Description in writing has to be one of the hardest parts to get just right. Give readers too little description, and they are unable to experience the story world. Write too much description, and readers get lost in all the details.
Writing Tip for Today: Let’s take a look at ways a writer can balance description in writing:
Rule of Three
My good old Rule of Three is a great starting place for any writer. Describe a character with a, b and c, and readers get a solid picture along with a pleasing rhythm. By limiting a description to three, you can narrow down a setting or character to the three most outstanding things. More importantly, by listing three descriptors, you manage your reader by pointing to the details you need to be highlighted for the story. For example, if you mention that a woman is tall, thin and wears designer clothing, you signal to readers that status or class matters to the story. If you describe a cowboy’s bunkhouse as dark, musty and with mattresses a porcupine couldn’t get comfortable sleeping on, you’re managing your reader to imagine a much different kind of story than the first example.
If you begin with three descriptors, you can always edit them down later. Even though the Rule of Three is handy, you don’t want your prose to sound sing-song. Start out by choosing three descriptors and then later, in editing, choose the best of them to keep. Less is more, remember?
Another way to make your descriptions count is to understand how we react initially to places and people. When you observe strangers at a mall (I know I do!), you generally don’t take in every detail about a person. Instead, a few things will stand out.
Let’s say you see a guy who is middle-aged, balding and wearing red suspenders. He’s probably also wearing a shirt and shoes, and other details. Yet if you have just seen him for the first time, it’s doubtful you will notice all the ordinary things about the man. The most striking or unusual or even stereotypical attributes will catch your attention first. So it is with readers. Describe the things that a person would remember when seeing him for the first time.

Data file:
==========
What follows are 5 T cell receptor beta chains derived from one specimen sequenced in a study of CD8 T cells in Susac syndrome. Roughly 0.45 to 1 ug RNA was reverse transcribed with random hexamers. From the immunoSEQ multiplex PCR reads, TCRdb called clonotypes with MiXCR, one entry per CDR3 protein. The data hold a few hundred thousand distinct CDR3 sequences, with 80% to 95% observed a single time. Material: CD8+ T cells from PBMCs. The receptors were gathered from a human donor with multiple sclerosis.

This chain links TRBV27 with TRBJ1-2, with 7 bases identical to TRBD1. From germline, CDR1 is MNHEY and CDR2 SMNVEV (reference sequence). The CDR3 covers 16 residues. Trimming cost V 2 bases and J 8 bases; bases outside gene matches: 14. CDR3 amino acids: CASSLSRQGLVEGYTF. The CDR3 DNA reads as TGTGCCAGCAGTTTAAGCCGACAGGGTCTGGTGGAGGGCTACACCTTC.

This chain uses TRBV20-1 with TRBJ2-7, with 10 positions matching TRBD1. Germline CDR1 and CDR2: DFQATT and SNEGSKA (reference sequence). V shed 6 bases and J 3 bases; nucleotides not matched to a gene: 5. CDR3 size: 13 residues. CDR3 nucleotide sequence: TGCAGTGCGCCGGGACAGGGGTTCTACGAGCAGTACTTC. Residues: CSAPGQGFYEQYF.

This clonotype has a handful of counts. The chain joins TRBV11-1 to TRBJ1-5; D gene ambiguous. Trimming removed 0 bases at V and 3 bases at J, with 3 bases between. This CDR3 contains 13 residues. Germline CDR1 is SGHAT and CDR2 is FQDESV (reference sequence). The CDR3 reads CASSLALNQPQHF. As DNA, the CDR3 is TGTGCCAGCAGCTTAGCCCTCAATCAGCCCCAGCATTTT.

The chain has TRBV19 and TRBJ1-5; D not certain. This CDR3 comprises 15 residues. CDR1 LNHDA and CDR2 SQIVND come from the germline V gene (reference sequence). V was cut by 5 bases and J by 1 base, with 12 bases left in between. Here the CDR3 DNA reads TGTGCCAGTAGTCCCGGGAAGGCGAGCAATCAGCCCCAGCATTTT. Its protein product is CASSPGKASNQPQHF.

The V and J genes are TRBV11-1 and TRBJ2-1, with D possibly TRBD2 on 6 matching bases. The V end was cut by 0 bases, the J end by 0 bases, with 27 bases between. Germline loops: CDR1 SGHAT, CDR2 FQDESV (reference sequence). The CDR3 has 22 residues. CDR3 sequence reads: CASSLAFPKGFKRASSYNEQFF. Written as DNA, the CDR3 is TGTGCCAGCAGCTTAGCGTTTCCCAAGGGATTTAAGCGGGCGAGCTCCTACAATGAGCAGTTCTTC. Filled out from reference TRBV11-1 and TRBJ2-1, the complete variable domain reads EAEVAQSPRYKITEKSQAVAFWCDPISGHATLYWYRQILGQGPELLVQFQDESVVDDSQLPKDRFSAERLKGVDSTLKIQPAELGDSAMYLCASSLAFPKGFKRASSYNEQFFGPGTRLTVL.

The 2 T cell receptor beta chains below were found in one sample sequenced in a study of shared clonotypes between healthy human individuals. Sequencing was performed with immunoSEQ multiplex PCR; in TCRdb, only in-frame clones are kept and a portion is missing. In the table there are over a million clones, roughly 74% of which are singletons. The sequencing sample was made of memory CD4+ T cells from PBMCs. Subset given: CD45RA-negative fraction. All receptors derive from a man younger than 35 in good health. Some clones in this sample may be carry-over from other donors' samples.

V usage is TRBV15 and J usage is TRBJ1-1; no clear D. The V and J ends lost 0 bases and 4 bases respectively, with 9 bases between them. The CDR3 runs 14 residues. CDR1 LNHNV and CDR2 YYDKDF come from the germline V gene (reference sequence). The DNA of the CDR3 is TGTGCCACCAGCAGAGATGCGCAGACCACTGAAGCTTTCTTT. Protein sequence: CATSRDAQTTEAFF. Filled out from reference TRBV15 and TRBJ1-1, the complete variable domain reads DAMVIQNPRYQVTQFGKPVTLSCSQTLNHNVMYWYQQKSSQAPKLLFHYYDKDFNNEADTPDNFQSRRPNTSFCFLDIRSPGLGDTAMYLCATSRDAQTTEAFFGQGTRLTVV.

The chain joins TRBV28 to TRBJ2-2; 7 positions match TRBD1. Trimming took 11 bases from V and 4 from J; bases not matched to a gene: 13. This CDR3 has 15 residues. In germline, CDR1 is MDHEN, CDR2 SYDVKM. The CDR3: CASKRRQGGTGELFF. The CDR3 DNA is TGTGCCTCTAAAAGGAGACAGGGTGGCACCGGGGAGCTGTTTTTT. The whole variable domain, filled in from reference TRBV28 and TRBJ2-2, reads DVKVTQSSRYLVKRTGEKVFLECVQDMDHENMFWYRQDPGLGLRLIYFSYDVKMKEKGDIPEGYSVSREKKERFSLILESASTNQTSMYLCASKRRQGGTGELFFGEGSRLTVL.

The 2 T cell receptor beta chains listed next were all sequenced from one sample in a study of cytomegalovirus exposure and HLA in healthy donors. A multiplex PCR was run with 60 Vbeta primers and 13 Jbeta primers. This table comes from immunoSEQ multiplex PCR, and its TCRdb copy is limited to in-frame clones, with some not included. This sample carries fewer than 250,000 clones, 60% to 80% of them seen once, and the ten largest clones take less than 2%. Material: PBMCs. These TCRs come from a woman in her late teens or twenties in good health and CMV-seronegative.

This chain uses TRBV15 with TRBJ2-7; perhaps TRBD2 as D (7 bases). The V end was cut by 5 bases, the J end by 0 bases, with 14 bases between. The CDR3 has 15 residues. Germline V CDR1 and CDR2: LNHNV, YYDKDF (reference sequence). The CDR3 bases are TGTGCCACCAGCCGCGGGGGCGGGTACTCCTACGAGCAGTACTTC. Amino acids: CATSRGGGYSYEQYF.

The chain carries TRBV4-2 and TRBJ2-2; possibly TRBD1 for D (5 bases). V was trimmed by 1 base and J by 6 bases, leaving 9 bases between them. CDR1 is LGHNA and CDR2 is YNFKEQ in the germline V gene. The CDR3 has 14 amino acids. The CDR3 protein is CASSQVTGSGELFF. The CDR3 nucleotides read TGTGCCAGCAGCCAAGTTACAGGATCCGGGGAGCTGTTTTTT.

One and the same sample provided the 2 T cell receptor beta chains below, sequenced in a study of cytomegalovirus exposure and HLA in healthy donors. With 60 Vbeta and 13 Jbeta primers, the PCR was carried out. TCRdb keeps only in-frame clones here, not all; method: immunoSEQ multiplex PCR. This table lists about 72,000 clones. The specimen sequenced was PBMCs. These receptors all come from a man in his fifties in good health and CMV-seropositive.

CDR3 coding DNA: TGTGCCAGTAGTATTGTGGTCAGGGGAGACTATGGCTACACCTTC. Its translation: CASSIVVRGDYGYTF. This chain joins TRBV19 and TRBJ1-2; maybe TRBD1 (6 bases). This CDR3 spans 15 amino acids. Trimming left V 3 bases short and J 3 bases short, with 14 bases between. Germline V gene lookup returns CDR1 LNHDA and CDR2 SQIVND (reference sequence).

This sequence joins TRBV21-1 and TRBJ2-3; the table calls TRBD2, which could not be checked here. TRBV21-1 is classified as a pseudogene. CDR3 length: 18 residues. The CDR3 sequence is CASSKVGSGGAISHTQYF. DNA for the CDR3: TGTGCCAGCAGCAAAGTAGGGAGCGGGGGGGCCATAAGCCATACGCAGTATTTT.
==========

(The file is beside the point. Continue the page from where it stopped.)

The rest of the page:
Pace is Balance
In writing description, balance is paramount. You want enough description to give readers a clear picture, but you don’t want to over-describe. If you do, lingering over details must be very important to the story. With every word or descriptive phrase, you slow down the pace of the story. The hierarchy of story pace is, from fastest to slowest: Dialogue feels fastest, then Action, followed by Description or Narrative and finally, Expository or Info Dump. Info Dumps clump all the descriptions together instead of letting them unfold naturally in the scene. Good pacing feeds readers details as they need them instead of asking them to remember descriptions given pages before.
If you force readers to linger over a description that is minor to the story, they will mistake the length for the message that it’s very important. If you breeze over very important intimate moments with little description, readers automatically assign the passage as less important to the story. To attain Balanced Description, use the Rule of Three, give readers First Impressions that describe where you’d like their attention to be and finally, vary your descriptions so that they are more detailed in intimate or important scenes and less detailed or dense in the connecting scenes.
4 comments on “Writing Descriptions that Wow”
There’s a lot of power in description. It’s easy to forget that. The most important thing for me is understand who my characters are. Not only their personality but their style. Are they a T-shirt person? A hat person and so on.
Whatever it is my goal is to make it consistent throughout the story.
As always, thank you. Excellent advice.
As always, you make excellent points. Description done well is key to communicating your character to readers.
I’m an author who enjoysreading your posts. You present information in a clear concise way. Thanks.
Thanks so much for your comment. Writing toward excellence takes a lot of practice, but it’s nice to have a “concise” help now and then too.